Just to the south of Wirmwood/Zieglers and on the site of Chestnut Cottage stood a small building which many years ago served as the bakehouse for the village. The structure itself was of interest as it had undergone a series of changes and additions since it was first erected. The left-hand side was timber framed and dated from the seventeenth century. It had a wide door and ripple-stoned floor and it probably served as an abattoir for the butcher’s shop. (This shop is now the front room of Wirmwood and it is still possible to see the meat hooks around the porch, and the extra wide door for carrying in the sides of meat)
In the eighteenth century a bread oven was built next to the abattoir but it must have fallen into disuse because there is no mention of a baker in the 1841 census. However, towards the end of the nineteenth century the oven part was demolished, as it was probably worn out, and rebuilt. This could be seen as there were two types of brickwork in evidence – Flemish bond in the older and English bond in the later parts. The bakery was operated in the early part of the twentieth century by Walter Carpenter.
The bakehouse again fell into disuse in the 1930s, due to competition from Whittinghams in what is now called the ‘Old Bakery’ opposite. Similarly, no doubt, the abattoir was disused much earlier due to the opening in about 1905 of the larger slaughterhouse behind Forester Villas (Bob’s Shop).
Since bread had last been baked the building was used solely for storage and it had deteriorated and fallen into disrepair. Next to this building was a workshop which was probably used by James Farindon as a cobblers or shoe-making shop. By 1850 he had taken over from his father-in-law, James Humphrey, as grocer at the village store (now Zieglers) and his family remained there until Alfred Dean took over in the 1890s.
In 1988 the Weald & Downland Open Air Museum, led by Richard Harris, systematically dismantled both buildings. A detailed drawing was completed and every brick, stone and tile was numbered to coincide with the drawing. Polyurethane was pumped into the oven and as the bricks were removed the perfect pattern was created by the mold. Mortar was analysed to establish exactly where the sand came from.
The buildings still remains in the museum’s collection waiting to be re-erected and the bakehouse is illustrated in the book entitled ‘Building History, Weald & Downland Open Air Museum, 1970-2010 – the first forty years’ edited by Diana Zeuner.
In the Autumn 2016 issue of the Weald and Downland Living Museum magazine it was recorded that the bakery had been scheduled for funding. Re-building started in 2017 and is should be complete in April 2018.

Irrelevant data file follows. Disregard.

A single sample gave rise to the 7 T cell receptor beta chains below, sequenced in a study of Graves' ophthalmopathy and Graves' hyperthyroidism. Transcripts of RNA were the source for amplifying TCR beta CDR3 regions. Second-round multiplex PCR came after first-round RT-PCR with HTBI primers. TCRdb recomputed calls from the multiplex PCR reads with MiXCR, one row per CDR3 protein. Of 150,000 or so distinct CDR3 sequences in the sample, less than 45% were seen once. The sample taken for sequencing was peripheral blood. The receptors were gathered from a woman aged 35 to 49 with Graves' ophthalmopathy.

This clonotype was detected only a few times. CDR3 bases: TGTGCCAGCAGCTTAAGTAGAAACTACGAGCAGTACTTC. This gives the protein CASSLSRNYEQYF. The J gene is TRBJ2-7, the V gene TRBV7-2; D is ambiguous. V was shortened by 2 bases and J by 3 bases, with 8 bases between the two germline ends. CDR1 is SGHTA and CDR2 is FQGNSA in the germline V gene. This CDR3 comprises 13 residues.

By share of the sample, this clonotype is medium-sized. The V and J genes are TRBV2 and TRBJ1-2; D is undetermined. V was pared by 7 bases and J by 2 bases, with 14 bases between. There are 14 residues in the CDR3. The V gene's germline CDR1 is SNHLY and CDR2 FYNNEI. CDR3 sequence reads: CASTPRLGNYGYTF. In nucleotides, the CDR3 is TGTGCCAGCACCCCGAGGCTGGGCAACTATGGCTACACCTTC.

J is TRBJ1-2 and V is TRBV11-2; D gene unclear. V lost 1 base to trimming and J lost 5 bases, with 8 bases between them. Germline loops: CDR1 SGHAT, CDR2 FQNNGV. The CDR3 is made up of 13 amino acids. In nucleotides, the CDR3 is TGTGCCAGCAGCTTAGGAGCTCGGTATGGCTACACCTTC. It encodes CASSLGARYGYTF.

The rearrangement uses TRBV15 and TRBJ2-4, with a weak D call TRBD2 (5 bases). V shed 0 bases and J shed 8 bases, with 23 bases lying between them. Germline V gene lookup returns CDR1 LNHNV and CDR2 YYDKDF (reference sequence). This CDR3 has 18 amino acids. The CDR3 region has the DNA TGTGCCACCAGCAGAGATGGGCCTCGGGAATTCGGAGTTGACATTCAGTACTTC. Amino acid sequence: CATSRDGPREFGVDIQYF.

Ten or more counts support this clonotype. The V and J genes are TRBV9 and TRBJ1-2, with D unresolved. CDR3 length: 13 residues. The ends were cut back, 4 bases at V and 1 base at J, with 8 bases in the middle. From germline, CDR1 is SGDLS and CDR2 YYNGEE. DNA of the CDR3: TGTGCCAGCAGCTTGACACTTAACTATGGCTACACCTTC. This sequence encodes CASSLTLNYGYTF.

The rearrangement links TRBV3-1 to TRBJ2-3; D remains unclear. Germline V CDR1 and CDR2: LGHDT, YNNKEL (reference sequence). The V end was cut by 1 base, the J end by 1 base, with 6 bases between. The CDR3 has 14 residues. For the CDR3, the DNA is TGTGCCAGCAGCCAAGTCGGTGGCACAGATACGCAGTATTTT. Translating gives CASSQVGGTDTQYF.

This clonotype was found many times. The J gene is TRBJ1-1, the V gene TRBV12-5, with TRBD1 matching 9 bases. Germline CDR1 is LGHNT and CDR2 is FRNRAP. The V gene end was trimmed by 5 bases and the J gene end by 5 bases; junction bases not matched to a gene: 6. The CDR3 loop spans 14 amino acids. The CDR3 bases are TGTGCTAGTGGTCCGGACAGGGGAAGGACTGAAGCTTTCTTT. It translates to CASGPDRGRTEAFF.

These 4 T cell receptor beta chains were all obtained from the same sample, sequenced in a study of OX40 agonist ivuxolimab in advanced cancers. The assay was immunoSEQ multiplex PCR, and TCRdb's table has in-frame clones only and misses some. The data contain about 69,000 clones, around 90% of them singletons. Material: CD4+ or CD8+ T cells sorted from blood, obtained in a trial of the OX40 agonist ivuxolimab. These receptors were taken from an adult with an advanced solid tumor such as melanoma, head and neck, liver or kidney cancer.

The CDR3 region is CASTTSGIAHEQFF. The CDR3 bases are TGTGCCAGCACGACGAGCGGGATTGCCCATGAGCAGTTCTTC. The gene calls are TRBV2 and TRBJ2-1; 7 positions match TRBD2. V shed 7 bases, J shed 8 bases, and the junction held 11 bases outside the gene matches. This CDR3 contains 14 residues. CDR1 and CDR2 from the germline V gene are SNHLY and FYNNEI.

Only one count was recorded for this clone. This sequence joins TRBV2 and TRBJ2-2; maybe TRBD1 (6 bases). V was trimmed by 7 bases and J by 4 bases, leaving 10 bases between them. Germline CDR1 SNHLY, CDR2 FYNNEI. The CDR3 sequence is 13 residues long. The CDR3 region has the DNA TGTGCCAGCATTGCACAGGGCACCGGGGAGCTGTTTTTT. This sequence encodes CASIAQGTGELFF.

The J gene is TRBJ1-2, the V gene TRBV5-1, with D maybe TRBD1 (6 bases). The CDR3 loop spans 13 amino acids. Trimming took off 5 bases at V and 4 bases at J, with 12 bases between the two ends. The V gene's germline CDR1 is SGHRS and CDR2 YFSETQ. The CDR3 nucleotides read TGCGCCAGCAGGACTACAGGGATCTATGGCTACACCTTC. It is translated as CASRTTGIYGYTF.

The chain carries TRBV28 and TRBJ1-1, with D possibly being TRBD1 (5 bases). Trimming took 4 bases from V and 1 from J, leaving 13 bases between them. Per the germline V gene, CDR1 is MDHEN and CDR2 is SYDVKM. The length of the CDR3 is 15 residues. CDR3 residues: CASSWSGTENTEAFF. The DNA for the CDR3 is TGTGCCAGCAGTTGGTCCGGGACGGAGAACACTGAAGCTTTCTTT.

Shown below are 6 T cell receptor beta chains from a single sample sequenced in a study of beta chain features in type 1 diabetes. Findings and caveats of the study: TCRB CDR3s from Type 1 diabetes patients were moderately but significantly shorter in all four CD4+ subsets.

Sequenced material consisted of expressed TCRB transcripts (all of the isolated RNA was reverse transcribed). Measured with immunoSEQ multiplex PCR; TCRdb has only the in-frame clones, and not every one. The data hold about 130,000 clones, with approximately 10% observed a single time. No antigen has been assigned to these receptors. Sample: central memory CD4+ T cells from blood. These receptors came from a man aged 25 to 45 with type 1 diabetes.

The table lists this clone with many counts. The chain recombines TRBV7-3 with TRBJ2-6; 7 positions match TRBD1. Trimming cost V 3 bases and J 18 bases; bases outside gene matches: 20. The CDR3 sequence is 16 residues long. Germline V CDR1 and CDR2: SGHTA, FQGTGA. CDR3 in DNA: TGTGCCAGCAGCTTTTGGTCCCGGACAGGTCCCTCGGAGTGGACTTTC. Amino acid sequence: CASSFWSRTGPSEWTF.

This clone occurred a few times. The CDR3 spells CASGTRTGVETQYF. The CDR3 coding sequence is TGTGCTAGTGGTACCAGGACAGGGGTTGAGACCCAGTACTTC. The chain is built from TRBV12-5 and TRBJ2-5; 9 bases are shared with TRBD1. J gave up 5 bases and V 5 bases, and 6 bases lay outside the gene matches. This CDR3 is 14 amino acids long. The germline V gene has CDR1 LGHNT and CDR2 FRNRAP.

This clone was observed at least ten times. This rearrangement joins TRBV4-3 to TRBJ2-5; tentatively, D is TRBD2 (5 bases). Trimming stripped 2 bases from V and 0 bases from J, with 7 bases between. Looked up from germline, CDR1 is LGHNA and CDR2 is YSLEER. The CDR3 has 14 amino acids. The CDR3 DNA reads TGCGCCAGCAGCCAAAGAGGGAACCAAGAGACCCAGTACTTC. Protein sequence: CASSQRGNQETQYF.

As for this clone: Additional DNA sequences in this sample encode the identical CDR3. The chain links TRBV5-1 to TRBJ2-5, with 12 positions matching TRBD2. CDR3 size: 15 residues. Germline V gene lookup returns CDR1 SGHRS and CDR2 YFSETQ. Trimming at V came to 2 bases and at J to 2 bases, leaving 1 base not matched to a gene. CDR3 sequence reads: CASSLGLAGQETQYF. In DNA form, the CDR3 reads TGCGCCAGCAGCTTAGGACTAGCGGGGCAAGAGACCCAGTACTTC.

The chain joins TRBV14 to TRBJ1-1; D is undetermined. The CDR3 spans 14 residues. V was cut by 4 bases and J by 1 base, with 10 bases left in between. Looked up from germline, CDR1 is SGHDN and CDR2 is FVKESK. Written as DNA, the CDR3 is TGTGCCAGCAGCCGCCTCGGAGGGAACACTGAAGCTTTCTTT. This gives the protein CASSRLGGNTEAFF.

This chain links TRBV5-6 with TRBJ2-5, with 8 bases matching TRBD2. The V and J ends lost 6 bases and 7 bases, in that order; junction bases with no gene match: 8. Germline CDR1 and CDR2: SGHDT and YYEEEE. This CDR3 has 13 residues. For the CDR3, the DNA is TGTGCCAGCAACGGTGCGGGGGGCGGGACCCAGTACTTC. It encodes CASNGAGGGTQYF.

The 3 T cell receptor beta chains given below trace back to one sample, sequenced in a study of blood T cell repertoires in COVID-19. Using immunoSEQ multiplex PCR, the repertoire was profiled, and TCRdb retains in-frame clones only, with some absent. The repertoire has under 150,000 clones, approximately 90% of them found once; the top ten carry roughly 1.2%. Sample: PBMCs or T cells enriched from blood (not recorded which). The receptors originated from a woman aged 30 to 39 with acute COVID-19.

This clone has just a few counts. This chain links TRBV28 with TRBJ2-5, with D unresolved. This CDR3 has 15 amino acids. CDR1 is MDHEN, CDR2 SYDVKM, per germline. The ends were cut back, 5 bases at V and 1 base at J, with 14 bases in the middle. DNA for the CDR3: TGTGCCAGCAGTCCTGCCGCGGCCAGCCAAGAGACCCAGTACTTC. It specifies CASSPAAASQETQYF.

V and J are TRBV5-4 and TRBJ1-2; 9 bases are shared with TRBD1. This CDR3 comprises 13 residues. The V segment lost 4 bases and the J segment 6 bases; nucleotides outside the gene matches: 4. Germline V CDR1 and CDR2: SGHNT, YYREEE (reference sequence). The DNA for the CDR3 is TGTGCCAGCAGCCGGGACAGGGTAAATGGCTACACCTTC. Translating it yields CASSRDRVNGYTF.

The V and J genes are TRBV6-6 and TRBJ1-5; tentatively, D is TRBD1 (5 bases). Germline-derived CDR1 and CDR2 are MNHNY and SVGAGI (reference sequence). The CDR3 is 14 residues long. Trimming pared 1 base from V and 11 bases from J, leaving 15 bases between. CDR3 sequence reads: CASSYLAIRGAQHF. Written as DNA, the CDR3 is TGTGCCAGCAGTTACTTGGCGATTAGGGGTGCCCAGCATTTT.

In 1988 John and Bob Carpenter the late sons of the baker Walter Carpenter (1877-1962) were interviewed about their father’s working life:
Flour was delivered in two hundredweight sacks from Wonham Mill and stored in a room adjacent to the bakehouse. At about seven o’clock in the evening Walter would walk from his cottage in Kingsland to the bakehouse and commence work. He mixed the dough by hand in a large bin, estimating the quantities of yeast and water required, by experience and ‘feel’. He would then go home for a while to allow the dough time to rise. Later that evening he would form the dough into about 120 loaves – he made Coburgs, Cottage, Tins and Split Tins.
At about two o’clock in the morning he placed three six foot faggots, purchased from Henry Horley at Parkgate, into the oven, set them alight with a burning piece of paper, closed the door and pulled out the damper. The faggots burned very quickly and the heat generated could be as high as 400-500 degrees fahrenheit (205-260 deg. C). All the loaves which had previously been placed on trays over the mixing bins were covered, because once the faggots had finished burning all the ashes were carefully removed from the oven into a container and inevitable a lot of ash would fly around. Next he used a ‘scuffle’, which was a very long stick with a wet sack tied to the end, to remove the last of the ashes from the oven – this operation also produced steam which helped to improve the texture of the bread. Once the cleaning operation was complete he then placed all the loaves in the oven by using a ‘peel’, which is a flat shovel on a long handle.
He then closed the oven door and allowed the bread to bake for about forty-five minutes – during this time he would make a drink of hot chocolate by placing his metal cup, filled with the drink, into the hot ashes. Once the loaves were ready he took them out of the oven and put them onto the bin covers to cool. He gathered a few sacks together, took off his boots and had a sleep.
At daybreak he would deliver the bread to the shop and to houses around the village. He used a pony and trap, and would stop at the Surrey Oaks for his lunch, eating the top of a cottage loaf and some cheese. Finally he reached home in the afternoon, ready to start again at seven o’clock.
From time to time he also baked cakes and hot cross buns, and at Christmas time villagers would take their meat to the bakehouse and pay sixpence for the use of the hot oven.
In 1931 Walter left the village and Mr. Kemp took over as baker. He became landlord of the Old Magpie public house which was on the site of what is now the entrance to Heathrow Airport. He retired in 1947 and moved back to Kingsland Cottage in Newdigate. He died in October 1962 at the age of 85 and is buried in St. Peter’s churchyard.
Walter Carpenter on the left